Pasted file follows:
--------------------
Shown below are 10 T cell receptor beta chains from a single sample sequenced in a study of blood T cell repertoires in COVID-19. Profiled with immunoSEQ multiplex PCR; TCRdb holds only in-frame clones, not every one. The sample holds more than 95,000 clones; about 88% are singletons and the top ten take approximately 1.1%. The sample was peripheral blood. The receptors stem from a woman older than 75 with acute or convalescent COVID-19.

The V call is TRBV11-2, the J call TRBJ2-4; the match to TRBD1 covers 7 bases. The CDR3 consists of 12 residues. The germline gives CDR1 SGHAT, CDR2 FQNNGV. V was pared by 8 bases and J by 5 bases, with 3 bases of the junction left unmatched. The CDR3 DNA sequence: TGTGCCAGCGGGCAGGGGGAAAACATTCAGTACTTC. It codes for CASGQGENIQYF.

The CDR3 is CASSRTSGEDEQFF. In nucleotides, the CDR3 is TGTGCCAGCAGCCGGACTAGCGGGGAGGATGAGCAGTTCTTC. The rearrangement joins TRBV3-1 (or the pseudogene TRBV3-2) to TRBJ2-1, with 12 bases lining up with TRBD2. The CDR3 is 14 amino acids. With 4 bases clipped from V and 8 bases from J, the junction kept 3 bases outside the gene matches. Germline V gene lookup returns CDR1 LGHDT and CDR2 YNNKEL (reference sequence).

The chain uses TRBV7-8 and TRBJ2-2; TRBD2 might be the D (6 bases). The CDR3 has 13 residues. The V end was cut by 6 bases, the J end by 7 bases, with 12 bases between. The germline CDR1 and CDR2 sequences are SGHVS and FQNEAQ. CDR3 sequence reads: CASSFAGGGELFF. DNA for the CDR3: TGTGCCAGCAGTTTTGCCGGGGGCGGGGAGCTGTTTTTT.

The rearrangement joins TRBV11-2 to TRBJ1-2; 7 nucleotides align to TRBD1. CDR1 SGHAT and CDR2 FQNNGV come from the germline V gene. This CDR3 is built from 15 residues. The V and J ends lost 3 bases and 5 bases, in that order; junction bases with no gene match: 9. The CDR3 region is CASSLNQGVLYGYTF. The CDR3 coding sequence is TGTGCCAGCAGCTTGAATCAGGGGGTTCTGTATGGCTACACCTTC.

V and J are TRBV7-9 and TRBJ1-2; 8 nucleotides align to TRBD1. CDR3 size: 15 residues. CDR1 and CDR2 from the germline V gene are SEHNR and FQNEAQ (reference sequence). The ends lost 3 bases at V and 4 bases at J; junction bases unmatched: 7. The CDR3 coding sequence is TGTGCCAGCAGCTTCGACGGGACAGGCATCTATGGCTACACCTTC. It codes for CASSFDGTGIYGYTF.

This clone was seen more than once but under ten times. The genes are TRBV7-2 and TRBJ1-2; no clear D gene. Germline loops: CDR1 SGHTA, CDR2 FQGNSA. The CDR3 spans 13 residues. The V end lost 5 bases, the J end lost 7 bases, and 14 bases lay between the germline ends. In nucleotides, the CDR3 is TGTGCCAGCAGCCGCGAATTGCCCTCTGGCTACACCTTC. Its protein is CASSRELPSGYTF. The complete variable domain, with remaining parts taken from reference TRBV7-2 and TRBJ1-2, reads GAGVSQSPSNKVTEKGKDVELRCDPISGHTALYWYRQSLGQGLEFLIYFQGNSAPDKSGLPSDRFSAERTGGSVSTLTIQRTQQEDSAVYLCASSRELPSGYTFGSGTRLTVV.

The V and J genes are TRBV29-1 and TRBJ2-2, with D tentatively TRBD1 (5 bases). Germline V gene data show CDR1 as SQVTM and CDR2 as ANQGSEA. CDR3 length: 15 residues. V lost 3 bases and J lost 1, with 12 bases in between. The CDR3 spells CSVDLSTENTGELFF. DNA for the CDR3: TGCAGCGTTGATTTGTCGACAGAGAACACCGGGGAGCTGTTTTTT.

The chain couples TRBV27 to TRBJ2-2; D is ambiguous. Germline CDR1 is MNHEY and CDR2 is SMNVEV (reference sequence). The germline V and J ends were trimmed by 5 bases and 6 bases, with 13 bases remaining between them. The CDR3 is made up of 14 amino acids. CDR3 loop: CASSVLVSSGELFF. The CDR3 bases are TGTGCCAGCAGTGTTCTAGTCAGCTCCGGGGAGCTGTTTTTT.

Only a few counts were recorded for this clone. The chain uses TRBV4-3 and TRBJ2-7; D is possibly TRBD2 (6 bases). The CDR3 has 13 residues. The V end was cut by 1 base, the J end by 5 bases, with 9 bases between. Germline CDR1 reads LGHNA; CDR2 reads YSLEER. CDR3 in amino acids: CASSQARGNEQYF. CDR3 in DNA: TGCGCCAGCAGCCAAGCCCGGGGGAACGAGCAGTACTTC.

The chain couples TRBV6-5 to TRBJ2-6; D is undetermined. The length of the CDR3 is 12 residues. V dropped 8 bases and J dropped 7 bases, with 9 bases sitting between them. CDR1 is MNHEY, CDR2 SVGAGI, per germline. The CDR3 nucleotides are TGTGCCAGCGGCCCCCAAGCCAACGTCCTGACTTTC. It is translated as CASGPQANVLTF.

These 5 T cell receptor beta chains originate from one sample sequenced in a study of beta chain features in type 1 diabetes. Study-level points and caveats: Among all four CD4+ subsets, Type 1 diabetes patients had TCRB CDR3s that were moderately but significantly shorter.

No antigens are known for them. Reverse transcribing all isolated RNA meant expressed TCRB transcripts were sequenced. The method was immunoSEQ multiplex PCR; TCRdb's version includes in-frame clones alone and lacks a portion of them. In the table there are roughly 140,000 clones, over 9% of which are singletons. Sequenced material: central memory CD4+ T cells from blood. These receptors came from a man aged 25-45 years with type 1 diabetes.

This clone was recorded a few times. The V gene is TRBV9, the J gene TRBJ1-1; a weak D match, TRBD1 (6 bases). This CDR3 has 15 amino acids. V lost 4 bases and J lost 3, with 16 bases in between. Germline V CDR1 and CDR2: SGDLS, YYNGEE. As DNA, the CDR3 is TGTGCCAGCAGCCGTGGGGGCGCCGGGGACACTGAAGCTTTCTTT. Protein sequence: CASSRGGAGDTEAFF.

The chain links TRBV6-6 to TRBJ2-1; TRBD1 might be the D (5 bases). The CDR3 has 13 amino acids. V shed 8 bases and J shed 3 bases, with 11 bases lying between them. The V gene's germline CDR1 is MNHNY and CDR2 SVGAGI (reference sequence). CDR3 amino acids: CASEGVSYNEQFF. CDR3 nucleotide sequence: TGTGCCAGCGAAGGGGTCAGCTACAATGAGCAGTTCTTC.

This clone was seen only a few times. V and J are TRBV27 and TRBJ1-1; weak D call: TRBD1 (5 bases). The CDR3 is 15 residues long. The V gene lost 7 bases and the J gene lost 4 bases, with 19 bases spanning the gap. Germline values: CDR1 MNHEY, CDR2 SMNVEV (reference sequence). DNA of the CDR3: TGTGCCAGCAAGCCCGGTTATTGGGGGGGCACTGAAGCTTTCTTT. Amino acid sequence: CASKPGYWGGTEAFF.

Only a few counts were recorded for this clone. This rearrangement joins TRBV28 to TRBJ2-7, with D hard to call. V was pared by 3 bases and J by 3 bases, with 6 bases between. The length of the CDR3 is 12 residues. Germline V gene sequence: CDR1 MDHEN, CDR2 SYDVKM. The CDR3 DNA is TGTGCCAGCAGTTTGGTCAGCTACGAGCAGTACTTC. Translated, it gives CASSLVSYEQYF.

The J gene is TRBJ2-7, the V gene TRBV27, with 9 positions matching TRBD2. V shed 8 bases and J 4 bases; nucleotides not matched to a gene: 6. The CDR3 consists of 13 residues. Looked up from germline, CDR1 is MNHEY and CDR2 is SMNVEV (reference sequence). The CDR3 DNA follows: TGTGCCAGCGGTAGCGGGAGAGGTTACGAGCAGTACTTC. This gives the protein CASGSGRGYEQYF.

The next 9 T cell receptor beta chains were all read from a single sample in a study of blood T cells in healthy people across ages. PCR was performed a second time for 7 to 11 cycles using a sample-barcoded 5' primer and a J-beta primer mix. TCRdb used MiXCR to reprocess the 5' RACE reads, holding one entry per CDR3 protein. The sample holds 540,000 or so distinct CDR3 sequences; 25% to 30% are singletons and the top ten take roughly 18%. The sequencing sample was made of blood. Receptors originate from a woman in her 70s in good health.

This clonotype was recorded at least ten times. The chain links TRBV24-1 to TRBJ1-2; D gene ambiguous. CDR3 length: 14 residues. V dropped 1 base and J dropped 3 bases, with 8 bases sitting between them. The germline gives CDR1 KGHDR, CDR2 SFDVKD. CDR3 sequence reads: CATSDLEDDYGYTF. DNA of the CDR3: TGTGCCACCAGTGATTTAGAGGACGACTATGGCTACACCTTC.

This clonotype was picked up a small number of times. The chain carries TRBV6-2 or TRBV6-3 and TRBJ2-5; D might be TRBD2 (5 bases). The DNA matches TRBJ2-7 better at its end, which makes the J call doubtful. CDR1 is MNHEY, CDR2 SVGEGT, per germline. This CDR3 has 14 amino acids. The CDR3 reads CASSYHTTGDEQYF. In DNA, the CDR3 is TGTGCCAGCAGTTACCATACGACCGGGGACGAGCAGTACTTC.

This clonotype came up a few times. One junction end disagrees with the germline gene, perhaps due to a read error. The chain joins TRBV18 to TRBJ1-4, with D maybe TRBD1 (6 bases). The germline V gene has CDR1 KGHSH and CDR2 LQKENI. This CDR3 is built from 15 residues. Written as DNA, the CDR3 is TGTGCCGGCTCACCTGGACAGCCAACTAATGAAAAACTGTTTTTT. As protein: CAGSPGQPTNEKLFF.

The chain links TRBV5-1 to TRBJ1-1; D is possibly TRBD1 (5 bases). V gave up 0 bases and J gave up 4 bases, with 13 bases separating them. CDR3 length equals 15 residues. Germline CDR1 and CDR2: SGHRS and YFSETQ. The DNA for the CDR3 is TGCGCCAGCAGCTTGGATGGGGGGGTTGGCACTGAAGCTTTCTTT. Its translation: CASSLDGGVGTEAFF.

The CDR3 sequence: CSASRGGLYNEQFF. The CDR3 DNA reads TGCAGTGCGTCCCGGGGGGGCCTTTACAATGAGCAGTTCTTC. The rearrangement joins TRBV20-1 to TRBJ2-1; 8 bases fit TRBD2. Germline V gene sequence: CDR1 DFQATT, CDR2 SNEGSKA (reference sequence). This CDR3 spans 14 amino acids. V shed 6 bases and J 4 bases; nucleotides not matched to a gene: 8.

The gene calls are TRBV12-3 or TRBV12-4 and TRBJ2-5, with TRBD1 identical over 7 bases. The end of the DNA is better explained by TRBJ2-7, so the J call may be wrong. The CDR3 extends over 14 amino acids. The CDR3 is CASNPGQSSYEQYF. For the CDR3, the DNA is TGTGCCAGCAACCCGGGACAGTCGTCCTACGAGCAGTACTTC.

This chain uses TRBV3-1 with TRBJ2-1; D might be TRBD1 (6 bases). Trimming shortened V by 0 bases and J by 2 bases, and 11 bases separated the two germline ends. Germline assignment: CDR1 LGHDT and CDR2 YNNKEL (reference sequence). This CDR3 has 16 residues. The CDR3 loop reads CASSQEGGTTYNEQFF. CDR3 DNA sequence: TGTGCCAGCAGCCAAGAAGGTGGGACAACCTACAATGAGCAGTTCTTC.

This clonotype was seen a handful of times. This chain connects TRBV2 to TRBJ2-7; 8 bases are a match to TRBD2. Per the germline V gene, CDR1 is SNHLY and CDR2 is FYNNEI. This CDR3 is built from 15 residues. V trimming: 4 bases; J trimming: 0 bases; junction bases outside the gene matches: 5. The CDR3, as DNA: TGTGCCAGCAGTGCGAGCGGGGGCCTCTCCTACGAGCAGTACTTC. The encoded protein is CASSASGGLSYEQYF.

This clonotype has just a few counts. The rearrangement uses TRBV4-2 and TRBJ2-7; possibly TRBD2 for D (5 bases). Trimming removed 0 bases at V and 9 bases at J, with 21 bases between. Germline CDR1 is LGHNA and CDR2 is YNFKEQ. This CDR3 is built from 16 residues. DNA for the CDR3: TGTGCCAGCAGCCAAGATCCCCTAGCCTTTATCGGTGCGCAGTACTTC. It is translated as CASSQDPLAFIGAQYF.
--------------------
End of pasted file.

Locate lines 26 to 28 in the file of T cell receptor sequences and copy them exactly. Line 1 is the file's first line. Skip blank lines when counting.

This chain uses TRBV3-1 with TRBJ2-1; D might be TRBD1 (6 bases). Trimming shortened V by 0 bases and J by 2 bases, and 11 bases separated the two germline ends. Germline assignment: CDR1 LGHDT and CDR2 YNNKEL (reference sequence). This CDR3 has 16 residues. The CDR3 loop reads CASSQEGGTTYNEQFF. CDR3 DNA sequence: TGTGCCAGCAGCCAAGAAGGTGGGACAACCTACAATGAGCAGTTCTTC.

This clonotype was seen a handful of times. This chain connects TRBV2 to TRBJ2-7; 8 bases are a match to TRBD2. Per the germline V gene, CDR1 is SNHLY and CDR2 is FYNNEI. This CDR3 is built from 15 residues. V trimming: 4 bases; J trimming: 0 bases; junction bases outside the gene matches: 5. The CDR3, as DNA: TGTGCCAGCAGTGCGAGCGGGGGCCTCTCCTACGAGCAGTACTTC. The encoded protein is CASSASGGLSYEQYF.

This clonotype has just a few counts. The rearrangement uses TRBV4-2 and TRBJ2-7; possibly TRBD2 for D (5 bases). Trimming removed 0 bases at V and 9 bases at J, with 21 bases between. Germline CDR1 is LGHNA and CDR2 is YNFKEQ. This CDR3 is built from 16 residues. DNA for the CDR3: TGTGCCAGCAGCCAAGATCCCCTAGCCTTTATCGGTGCGCAGTACTTC. It is translated as CASSQDPLAFIGAQYF.